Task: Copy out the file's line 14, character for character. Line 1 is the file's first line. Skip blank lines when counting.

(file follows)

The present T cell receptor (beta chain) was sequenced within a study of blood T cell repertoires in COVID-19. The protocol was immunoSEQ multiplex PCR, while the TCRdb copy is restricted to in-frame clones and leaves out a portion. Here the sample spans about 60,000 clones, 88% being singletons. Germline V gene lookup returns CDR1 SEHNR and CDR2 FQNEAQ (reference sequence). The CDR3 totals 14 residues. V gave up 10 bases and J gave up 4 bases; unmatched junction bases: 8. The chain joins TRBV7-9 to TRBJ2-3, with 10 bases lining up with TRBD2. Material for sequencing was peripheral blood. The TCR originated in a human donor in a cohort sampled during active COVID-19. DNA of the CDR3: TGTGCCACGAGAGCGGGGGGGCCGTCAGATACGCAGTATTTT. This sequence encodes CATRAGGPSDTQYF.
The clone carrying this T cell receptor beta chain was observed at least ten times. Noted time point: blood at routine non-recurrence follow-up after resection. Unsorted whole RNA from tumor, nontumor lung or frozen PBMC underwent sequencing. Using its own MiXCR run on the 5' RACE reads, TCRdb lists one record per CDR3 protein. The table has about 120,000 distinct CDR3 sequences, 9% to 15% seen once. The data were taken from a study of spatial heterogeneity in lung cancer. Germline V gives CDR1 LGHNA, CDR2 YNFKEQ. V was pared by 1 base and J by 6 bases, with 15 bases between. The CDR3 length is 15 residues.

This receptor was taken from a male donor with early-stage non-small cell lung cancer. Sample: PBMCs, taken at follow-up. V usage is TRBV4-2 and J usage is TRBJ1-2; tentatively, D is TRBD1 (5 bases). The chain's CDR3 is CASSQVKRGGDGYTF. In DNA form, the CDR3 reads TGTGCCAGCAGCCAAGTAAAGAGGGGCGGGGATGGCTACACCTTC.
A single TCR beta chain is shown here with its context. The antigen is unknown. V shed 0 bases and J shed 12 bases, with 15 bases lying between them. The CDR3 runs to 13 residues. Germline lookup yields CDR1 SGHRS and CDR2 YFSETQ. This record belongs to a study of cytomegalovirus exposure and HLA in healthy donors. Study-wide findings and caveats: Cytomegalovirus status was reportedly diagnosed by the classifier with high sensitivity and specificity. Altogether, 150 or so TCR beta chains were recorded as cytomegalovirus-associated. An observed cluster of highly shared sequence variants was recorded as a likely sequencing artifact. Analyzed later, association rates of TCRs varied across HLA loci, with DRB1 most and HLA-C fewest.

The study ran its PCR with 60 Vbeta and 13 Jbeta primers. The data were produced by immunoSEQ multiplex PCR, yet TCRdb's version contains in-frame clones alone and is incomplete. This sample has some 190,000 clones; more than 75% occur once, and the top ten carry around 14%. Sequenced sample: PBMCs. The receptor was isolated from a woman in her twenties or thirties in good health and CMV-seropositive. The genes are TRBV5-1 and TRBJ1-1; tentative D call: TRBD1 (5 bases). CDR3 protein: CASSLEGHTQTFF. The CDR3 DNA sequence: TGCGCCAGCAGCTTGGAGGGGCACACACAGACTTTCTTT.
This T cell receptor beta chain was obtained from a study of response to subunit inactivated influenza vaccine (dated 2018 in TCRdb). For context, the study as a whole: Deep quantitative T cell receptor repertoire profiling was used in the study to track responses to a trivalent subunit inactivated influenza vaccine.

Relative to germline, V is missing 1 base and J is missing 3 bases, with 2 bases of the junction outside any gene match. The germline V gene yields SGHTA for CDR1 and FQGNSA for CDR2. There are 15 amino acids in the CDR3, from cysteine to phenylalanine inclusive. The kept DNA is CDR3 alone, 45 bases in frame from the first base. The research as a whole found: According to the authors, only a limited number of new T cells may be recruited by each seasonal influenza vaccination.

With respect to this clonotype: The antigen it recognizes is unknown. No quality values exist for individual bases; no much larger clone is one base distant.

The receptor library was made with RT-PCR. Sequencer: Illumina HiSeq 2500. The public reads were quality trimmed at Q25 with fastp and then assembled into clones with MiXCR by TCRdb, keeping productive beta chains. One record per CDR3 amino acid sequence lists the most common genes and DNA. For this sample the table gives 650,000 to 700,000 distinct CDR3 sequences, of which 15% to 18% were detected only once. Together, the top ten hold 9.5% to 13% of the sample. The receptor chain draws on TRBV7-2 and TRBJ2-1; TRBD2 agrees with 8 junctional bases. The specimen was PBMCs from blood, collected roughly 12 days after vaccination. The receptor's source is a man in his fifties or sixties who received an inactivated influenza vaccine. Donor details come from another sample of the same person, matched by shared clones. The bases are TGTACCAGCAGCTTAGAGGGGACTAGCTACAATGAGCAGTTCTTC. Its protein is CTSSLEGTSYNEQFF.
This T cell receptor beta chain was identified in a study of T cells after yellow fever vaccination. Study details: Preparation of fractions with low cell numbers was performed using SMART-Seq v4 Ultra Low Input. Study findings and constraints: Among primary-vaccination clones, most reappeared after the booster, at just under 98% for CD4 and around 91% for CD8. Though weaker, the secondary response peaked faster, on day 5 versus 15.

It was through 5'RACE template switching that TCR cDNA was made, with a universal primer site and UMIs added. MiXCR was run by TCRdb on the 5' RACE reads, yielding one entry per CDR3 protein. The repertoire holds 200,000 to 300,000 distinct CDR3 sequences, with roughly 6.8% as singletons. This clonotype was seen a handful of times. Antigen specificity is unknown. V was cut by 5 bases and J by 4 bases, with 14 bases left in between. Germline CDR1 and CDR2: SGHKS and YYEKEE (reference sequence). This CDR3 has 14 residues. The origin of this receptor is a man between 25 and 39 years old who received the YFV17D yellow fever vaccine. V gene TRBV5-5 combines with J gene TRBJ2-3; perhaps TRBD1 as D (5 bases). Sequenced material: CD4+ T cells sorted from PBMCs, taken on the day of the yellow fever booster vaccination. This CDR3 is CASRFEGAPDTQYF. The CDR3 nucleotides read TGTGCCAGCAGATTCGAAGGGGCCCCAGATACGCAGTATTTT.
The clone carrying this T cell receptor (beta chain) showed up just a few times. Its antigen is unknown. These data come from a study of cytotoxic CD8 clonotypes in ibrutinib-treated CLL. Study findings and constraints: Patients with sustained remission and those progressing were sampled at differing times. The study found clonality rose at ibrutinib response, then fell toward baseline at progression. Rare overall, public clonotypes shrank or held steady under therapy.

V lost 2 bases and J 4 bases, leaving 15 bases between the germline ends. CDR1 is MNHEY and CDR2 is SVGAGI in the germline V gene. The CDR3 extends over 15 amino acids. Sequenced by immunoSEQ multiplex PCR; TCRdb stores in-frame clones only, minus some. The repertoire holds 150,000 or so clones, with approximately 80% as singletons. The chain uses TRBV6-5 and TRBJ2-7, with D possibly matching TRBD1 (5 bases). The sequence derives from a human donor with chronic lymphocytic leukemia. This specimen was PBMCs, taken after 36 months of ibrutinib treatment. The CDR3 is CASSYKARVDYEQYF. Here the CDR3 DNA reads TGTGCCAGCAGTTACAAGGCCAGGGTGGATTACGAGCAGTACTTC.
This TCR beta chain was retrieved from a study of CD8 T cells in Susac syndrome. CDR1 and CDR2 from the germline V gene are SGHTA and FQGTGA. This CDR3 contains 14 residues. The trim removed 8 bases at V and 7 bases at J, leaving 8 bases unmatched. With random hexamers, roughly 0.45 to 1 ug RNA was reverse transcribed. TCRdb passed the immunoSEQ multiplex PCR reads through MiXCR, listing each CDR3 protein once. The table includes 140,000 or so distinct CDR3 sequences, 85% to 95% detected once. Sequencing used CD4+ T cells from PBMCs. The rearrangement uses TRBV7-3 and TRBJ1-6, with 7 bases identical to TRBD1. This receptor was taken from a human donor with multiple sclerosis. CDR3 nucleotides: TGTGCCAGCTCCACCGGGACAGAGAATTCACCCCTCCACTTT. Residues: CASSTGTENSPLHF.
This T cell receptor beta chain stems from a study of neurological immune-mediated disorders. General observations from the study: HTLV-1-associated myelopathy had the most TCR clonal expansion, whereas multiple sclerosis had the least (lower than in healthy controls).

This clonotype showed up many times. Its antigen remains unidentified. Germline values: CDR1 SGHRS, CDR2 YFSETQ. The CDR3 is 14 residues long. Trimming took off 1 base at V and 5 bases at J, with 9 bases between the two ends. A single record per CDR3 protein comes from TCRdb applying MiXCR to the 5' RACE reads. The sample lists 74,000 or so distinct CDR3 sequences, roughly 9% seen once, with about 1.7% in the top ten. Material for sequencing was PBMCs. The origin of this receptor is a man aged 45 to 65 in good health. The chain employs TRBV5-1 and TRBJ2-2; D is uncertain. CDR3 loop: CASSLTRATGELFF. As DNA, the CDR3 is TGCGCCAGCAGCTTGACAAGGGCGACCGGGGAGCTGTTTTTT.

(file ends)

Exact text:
This TCR beta chain was retrieved from a study of CD8 T cells in Susac syndrome. CDR1 and CDR2 from the germline V gene are SGHTA and FQGTGA. This CDR3 contains 14 residues. The trim removed 8 bases at V and 7 bases at J, leaving 8 bases unmatched. With random hexamers, roughly 0.45 to 1 ug RNA was reverse transcribed. TCRdb passed the immunoSEQ multiplex PCR reads through MiXCR, listing each CDR3 protein once. The table includes 140,000 or so distinct CDR3 sequences, 85% to 95% detected once. Sequencing used CD4+ T cells from PBMCs. The rearrangement uses TRBV7-3 and TRBJ1-6, with 7 bases identical to TRBD1. This receptor was taken from a human donor with multiple sclerosis. CDR3 nucleotides: TGTGCCAGCTCCACCGGGACAGAGAATTCACCCCTCCACTTT. Residues: CASSTGTENSPLHF.